Grace Bogne

SCA 2007, 2013

Graduate, Seattle University | Seattle, WA

At age 15, Grace moved with her dad from her homeland of Cameroon to Seattle. A few months later, she was on an SCA crew in the North Cascades, and since then has returned for another field hitch and an 18-month stint as an office assistant. Grace misses her two sisters and many other relatives still living in Africa, and says she enjoyed the family atmosphere of the SCA Seattle office with its staff birthday parties and monthly “Fun Days.”  We spoke to her recently as she was preparing to return to Cameroon for the first time since arriving in the US eight years ago.

Coming to America must have posed some challenges…

Yes!  I’d learned some English in Cameroon but not enough to have a full-on conversation.  I studied English as a Second Language in high school and picked it up fast.  I think it’s easier to learn a new language when you’re younger.  But I left most of family back in Cameroon, and this was a completely new country with cold weather and a different culture.  All at an age when I was figuring out who I was.

And who are you?

I’m Grace.  I’m still pretty tied to my Cameroonian culture.  When I moved here, learning the American way of life, I found sometimes it’s easy to forget where you come from but I was lucky in that I’ve been able to accept both cultures.  In Cameroon, we have strong family ties.  Multiple generations routinely live under the same roof and it’s okay to solicit help from your elders.  But I’ve also embraced the American culture’s ability to be independent and responsible for your own life and decisions.  I like being part of both worlds.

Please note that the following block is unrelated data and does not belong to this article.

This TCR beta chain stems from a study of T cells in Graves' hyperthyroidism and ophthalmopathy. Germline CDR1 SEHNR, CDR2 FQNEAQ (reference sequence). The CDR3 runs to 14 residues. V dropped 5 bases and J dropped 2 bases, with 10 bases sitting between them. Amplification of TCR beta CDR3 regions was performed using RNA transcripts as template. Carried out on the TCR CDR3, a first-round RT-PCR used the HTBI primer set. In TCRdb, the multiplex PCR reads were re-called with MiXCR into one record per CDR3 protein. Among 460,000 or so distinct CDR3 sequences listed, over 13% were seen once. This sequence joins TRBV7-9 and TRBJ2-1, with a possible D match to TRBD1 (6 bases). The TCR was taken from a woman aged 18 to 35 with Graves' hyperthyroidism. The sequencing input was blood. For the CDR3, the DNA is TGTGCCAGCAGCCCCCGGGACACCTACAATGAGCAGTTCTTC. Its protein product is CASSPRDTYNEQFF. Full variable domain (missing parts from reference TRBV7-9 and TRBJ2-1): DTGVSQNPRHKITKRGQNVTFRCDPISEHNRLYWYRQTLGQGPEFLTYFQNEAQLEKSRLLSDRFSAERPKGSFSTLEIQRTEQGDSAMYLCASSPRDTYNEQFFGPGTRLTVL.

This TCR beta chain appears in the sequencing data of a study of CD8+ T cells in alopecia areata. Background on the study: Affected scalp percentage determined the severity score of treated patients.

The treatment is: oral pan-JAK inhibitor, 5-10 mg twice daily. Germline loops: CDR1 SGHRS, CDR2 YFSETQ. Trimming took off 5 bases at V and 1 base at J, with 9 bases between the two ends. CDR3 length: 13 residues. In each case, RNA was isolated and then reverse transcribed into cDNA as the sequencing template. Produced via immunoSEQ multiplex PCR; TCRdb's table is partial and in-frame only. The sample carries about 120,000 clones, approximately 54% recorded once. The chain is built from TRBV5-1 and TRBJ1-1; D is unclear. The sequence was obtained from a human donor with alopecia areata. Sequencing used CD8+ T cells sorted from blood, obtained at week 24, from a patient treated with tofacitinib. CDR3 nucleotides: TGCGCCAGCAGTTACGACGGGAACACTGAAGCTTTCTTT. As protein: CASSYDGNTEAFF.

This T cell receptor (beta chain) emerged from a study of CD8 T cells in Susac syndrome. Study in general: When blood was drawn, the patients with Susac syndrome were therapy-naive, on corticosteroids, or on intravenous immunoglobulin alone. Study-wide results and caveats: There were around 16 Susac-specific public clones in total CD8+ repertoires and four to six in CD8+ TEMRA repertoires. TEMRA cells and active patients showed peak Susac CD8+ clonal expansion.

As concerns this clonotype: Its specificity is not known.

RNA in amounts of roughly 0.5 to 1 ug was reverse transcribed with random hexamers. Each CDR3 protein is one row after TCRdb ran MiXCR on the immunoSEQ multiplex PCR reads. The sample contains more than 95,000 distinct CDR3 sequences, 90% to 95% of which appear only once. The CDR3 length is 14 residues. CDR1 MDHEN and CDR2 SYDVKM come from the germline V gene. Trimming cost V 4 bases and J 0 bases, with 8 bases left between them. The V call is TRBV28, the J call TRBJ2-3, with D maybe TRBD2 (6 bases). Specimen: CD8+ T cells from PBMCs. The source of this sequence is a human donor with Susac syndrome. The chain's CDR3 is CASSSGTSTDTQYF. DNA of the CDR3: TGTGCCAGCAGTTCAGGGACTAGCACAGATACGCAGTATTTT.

What led to your decision to join an SCA crew?

My trip in the North Cascades – I’d only been here for nine months or so but that was one of the best experiences of my life.  I got to interact with a group of high schoolers, like I was.  I’d never been camping before, I never knew there were such big mountains.  Hiking, canoeing: I’d never done any of that.  I discovered a lot of things on that trip. 

Any personal discoveries?..

I wasn’t really familiar with national parks, or the idea that parts of our planet were reserved where people couldn’t build houses.  Being in the wilderness, my cousins back home would think I was crazy, leaving the city and all that comfort to eat camp food.  But it gave me more confidence in myself.  That trip also made me more aware of environmental issues and why it’s important to protect parks, how our actions today will affect future generations.  I intend to bring this knowledge back to Cameroon.

You sound concerned…

I am concerned.  The air there isn’t clean.  We don’t have an EPA.  People dump trash everywhere.  Vehicles don’t have to pass emissions tests.  A lot of people have respiratory issues.  They don’t connect the dots but from being here, I can see why some of those things are happening. 

You’re about to return to Cameroon for a month.  What comes next?

I was the first in my family to graduate from college and I’ll go back to get my Master’s at some point but I plan to take a couple of years off.  Environmental related work is something I want to do in the long term.  I’ve worked for three summers on the staff at North Cascades National Park, which would not have happened if not for SCA.  In the future, if I move back to Cameroon permanently, I want to build a house with solar energy and recycling.  Maybe even open a recycling plant.

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